As lot number 320 came up for auction at the Goodwood Festival of Speed Sale conducted by British auction house Bonhams, all present in the room knew that they would be experiencing special. The car in question was the Mercedes-Benz type W 196 R Grand Prix racing car, a thorough bred racing car piloted by the great Juan Manuel Fangio. There was no doubt that the car would fetch a fat sum but what went on in the minds of the many collectors was whether it would be able to break the record set by 1957 Ferrari 250 Testa Rossa.
The Testa Rossa was sold for £10.76 million (Rs 97.19 crore) in 2011 at the Gooding auction in Monterey. So when the bidding started it was clear that the W 196 R was destined to set a new record but what will be the final amount was the only query left. And as the bidding came to a close, the Mercedes-Benz type W 196 R became the most expensive car to be ever sold as it was brought by an unidentified bidder for a mind boggling £17.5 million and after taxes and other costs, the final price stood at £20.89 million which equates to an eye-popping Rs 187.14 crore!
This makes W 196 R the most expensive car to be sold in an auction and also the priciest Formula 1 and Mercedes-Benz car ever traded. Astonishingly, this is not the most expensive car to be ever purchased as that record belongs to a 1962 Ferrari 250 GTO which was brought by American billionaire Craig McCaw last year for £23.17 million or Rs 209.3 crore!
One might be baffled on how a car can be sold for such a large sum of money but the car in reckoning is a special car with historic value and racing credentials. There are only 10 examples of the total 14 cars ever produced which are in existence and it was in the same car with chassis number 006/54 that Fangio won the German and Swiss GPs en route to his second World Championship title in 1954. Also, it was the same car with which Mercedes-Benz made a successful return to the world of Grand Prix. To add to its value, it’s the only post-war Silver Arrow in private ownership as six models belong to the Mercedes-Benz Classic collection, three vehicles are housed in museums in Turin, Vienna and Indianapolis.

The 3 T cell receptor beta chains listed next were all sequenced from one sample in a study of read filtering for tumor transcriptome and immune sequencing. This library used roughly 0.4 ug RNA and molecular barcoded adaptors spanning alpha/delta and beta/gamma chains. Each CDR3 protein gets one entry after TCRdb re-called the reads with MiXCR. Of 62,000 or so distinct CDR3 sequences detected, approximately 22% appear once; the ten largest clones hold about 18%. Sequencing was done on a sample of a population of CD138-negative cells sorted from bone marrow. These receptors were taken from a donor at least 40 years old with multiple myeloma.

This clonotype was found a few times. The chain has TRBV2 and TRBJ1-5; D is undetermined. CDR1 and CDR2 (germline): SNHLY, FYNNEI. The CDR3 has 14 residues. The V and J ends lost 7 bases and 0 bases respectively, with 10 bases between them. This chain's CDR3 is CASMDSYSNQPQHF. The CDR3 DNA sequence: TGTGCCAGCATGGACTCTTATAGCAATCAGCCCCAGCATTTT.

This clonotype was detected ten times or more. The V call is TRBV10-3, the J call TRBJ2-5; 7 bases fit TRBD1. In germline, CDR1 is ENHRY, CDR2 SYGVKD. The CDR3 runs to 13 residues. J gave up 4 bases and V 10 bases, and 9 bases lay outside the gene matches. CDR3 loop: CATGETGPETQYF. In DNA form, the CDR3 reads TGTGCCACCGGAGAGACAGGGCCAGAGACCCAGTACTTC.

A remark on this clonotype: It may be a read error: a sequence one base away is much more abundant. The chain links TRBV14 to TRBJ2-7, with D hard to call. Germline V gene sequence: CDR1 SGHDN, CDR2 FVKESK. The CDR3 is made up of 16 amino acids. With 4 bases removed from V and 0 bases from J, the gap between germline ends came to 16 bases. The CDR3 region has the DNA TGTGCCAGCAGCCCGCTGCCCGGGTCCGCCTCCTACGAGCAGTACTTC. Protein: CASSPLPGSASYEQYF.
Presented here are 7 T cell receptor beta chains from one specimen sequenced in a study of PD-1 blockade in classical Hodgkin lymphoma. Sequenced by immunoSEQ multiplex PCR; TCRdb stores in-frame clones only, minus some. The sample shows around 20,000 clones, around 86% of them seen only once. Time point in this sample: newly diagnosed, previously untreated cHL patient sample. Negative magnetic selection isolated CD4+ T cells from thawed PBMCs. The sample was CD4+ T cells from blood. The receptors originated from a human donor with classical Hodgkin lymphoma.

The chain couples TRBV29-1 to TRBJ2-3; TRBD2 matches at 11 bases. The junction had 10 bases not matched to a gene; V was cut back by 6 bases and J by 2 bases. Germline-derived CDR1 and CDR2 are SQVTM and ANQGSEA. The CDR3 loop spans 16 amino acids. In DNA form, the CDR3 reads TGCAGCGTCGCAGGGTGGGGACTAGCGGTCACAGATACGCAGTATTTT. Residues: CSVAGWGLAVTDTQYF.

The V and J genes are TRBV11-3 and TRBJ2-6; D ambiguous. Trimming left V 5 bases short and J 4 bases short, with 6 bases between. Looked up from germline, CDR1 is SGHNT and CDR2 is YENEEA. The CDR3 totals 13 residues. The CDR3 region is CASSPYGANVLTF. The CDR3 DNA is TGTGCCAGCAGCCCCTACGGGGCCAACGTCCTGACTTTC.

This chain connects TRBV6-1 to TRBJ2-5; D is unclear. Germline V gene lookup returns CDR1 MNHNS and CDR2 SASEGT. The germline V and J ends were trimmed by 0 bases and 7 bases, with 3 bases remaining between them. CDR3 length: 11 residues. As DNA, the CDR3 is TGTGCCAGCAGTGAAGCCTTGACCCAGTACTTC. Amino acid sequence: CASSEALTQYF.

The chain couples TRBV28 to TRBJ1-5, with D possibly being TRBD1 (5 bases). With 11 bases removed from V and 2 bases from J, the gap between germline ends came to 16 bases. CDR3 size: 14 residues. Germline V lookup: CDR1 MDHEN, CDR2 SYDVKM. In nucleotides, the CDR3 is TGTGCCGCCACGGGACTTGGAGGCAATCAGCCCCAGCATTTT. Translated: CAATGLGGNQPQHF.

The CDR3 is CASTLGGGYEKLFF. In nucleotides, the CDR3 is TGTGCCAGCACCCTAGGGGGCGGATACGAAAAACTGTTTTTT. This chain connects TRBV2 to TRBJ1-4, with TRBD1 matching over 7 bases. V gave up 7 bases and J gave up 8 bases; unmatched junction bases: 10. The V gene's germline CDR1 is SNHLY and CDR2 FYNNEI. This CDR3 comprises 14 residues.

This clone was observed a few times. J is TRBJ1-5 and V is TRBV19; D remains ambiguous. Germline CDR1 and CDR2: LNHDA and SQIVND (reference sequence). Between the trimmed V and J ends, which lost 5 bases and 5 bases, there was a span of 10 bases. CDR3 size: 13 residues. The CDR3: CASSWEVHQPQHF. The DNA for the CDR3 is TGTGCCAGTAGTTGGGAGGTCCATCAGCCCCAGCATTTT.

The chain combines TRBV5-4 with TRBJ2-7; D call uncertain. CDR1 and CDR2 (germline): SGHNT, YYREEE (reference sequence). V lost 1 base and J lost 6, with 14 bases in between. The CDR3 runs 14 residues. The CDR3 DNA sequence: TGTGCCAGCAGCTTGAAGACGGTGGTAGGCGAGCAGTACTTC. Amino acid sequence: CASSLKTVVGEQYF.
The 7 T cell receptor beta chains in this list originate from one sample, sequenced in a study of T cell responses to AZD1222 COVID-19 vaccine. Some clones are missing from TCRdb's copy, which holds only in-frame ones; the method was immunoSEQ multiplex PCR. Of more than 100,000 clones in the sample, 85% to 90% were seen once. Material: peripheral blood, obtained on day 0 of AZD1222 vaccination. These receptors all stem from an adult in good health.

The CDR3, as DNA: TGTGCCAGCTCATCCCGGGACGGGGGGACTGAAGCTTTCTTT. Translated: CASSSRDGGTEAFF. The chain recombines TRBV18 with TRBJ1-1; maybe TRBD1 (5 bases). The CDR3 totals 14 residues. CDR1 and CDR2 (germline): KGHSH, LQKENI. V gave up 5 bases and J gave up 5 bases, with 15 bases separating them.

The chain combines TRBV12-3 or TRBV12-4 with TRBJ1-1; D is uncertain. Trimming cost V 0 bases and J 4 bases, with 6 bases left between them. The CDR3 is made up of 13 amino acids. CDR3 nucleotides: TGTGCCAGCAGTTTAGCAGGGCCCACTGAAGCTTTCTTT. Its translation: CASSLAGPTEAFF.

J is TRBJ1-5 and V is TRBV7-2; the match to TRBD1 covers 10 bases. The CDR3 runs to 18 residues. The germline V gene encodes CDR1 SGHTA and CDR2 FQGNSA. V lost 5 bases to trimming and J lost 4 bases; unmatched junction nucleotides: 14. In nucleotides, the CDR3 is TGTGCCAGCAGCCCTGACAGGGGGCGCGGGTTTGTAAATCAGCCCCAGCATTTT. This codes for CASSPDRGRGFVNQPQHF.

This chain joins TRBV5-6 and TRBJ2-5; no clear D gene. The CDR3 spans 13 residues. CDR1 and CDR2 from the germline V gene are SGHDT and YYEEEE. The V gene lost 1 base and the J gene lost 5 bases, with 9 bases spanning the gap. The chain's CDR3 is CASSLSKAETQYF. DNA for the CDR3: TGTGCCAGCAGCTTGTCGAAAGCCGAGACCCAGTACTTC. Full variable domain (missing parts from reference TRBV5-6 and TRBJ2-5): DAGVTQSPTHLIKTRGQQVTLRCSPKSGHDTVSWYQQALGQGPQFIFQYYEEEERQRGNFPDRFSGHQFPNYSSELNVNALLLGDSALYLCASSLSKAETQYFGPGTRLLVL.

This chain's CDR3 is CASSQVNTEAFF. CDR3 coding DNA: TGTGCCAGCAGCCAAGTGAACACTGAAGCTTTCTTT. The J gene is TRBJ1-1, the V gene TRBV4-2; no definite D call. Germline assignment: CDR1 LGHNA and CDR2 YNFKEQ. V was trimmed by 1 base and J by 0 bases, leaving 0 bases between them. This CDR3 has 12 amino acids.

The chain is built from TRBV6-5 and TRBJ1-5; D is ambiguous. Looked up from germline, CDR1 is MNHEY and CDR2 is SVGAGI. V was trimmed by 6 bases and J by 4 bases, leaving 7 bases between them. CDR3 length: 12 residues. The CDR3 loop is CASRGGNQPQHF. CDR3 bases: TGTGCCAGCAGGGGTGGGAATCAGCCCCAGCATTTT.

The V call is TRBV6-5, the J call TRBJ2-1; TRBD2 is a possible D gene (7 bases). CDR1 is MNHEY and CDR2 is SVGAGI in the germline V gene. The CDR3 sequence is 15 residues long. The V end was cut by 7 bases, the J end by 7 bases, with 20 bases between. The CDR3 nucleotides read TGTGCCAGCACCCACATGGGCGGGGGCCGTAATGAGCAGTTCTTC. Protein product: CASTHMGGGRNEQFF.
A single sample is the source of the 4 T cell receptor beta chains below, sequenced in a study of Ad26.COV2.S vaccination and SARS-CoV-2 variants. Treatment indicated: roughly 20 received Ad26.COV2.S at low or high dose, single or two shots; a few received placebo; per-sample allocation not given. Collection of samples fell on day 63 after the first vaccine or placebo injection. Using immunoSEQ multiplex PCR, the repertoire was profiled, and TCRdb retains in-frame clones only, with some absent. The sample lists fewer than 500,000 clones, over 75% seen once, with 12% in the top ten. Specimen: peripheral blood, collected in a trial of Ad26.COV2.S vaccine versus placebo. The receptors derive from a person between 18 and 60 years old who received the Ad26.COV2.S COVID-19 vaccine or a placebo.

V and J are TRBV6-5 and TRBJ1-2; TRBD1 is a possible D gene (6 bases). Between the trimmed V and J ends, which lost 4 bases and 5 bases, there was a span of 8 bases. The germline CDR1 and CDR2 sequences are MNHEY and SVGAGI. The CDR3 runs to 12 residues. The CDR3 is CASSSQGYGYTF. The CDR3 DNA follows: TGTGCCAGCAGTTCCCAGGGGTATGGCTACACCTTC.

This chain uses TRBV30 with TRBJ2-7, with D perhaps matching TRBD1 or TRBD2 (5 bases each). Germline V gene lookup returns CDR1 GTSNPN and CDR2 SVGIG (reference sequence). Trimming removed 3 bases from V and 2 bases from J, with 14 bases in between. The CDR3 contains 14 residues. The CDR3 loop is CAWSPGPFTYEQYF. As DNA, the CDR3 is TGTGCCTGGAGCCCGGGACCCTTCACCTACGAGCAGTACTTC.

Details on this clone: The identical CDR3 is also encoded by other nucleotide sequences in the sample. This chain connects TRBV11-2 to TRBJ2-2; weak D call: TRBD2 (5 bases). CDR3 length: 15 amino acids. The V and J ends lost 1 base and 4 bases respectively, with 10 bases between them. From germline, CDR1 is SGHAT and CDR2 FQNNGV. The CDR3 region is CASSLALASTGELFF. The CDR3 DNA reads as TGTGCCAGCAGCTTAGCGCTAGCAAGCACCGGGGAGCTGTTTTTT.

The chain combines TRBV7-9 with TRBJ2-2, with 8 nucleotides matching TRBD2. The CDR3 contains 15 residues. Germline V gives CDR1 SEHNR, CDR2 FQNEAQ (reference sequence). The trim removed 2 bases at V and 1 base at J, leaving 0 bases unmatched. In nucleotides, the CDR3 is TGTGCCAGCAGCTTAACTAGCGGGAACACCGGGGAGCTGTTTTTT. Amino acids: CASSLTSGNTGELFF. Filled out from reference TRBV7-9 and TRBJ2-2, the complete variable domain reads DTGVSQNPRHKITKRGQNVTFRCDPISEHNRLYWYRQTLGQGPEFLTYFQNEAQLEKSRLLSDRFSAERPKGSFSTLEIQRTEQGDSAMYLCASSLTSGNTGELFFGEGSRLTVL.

The Mercedes-Benz type W 196 R was far ahead of its time when it made its debut in 1954 and was powered by a 2.5-litre straight-eight engine which was employed to reduce the car's overall height. Also the W 196 R featured technologies like fuel-injection, all-independent suspension, lightweight tubular ‘spaceframe’ chassis and inboard brakes for better weight distribution making it one of the most advanced cars of its era and a yardstick for future Formula 1 cars. One more interesting trivia is that the W196 R originally had bodywork which enclosed all the wheels for better aerodynamics and it was Fangio himself who suggested to the Mercedes-Benz engineers that an open-wheeled version would be more apt for tighter race tracks.
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